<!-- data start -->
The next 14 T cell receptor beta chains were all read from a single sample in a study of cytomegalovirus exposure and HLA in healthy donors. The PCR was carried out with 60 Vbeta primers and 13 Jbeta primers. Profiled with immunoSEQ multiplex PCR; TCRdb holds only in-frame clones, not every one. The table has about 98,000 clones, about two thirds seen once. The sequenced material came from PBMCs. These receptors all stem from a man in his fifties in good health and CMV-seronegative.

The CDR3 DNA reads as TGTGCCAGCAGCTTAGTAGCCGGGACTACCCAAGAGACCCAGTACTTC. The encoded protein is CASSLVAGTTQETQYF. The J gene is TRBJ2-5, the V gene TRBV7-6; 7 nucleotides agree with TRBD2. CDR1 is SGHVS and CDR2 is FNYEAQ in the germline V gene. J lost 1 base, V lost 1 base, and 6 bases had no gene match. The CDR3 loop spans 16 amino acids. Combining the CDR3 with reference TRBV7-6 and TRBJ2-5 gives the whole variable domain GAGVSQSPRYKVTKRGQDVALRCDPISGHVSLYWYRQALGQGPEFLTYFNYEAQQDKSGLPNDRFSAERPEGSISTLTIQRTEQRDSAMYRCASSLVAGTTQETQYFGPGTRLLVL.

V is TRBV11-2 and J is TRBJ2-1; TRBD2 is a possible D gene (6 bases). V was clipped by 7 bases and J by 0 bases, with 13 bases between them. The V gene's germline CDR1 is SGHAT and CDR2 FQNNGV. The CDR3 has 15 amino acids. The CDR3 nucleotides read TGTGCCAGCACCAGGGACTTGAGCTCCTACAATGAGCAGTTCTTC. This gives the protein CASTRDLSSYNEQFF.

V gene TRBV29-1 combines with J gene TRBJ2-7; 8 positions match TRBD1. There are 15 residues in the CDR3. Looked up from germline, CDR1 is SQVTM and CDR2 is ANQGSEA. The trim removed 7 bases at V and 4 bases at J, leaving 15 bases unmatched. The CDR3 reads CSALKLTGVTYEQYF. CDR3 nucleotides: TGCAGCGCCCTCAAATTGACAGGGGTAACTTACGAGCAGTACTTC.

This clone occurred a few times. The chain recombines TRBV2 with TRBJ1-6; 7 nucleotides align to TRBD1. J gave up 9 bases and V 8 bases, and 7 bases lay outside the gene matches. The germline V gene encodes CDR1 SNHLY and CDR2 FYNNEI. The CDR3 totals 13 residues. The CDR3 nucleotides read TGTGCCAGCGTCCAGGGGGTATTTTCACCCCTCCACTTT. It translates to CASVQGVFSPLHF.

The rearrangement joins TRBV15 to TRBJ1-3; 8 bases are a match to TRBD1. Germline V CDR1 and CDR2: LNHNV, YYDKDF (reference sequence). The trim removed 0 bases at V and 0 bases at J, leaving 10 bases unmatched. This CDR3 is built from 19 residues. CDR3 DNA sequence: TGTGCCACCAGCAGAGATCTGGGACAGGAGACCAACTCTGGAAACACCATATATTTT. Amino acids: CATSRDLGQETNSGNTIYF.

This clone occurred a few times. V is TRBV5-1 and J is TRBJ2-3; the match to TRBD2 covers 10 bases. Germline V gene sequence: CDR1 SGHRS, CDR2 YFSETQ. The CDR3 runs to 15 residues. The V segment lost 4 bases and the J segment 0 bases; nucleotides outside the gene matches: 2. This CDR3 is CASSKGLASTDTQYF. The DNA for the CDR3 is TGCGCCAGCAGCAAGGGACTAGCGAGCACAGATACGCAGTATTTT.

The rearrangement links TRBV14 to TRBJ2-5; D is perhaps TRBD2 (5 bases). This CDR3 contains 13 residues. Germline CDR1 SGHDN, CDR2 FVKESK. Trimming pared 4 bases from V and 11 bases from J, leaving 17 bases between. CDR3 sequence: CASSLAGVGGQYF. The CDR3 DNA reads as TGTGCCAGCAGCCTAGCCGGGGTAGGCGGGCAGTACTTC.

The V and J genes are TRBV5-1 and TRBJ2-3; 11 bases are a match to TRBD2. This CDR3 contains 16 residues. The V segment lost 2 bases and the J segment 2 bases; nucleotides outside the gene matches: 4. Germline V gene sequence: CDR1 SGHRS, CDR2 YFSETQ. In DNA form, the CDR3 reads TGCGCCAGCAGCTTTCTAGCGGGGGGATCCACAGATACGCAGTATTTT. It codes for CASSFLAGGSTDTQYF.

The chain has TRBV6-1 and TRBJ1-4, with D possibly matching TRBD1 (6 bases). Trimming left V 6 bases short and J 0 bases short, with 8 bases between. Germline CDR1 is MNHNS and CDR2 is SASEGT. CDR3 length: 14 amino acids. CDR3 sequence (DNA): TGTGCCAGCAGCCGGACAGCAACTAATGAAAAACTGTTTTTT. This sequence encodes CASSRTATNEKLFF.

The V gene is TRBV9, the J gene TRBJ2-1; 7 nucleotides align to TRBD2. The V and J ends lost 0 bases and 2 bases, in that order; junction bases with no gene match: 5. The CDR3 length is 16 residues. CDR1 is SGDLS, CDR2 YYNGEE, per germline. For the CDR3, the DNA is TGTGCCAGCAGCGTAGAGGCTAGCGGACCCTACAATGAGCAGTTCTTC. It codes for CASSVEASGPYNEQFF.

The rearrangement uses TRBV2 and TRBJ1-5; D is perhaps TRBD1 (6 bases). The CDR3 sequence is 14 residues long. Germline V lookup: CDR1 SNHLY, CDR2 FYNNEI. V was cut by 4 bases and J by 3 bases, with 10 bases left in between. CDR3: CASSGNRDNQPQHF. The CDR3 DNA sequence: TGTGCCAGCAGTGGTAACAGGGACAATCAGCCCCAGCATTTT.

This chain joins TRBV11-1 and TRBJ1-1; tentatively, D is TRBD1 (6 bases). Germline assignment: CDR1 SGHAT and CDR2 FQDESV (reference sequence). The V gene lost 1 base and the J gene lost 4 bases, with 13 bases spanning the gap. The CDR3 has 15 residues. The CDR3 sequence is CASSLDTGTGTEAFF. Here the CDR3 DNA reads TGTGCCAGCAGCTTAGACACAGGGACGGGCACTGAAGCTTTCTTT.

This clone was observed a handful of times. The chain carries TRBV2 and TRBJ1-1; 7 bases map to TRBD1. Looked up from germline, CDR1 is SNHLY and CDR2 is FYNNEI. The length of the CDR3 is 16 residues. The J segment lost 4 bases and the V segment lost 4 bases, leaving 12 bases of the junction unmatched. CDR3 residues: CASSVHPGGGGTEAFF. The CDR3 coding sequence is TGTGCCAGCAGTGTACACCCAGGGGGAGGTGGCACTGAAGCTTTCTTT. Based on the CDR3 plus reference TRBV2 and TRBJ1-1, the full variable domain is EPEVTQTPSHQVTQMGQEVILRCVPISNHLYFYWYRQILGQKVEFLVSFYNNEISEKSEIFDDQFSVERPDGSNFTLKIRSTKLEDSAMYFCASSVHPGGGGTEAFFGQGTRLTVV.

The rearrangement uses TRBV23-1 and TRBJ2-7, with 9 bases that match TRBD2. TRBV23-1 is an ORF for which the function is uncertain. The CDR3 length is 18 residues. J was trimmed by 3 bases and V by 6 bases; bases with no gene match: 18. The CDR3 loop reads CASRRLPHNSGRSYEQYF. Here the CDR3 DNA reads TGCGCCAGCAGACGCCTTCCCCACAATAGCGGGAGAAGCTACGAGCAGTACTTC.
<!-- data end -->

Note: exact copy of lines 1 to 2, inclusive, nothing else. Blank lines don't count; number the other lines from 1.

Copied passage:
The next 14 T cell receptor beta chains were all read from a single sample in a study of cytomegalovirus exposure and HLA in healthy donors. The PCR was carried out with 60 Vbeta primers and 13 Jbeta primers. Profiled with immunoSEQ multiplex PCR; TCRdb holds only in-frame clones, not every one. The table has about 98,000 clones, about two thirds seen once. The sequenced material came from PBMCs. These receptors all stem from a man in his fifties in good health and CMV-seronegative.

The CDR3 DNA reads as TGTGCCAGCAGCTTAGTAGCCGGGACTACCCAAGAGACCCAGTACTTC. The encoded protein is CASSLVAGTTQETQYF. The J gene is TRBJ2-5, the V gene TRBV7-6; 7 nucleotides agree with TRBD2. CDR1 is SGHVS and CDR2 is FNYEAQ in the germline V gene. J lost 1 base, V lost 1 base, and 6 bases had no gene match. The CDR3 loop spans 16 amino acids. Combining the CDR3 with reference TRBV7-6 and TRBJ2-5 gives the whole variable domain GAGVSQSPRYKVTKRGQDVALRCDPISGHVSLYWYRQALGQGPEFLTYFNYEAQQDKSGLPNDRFSAERPEGSISTLTIQRTEQRDSAMYRCASSLVAGTTQETQYFGPGTRLLVL.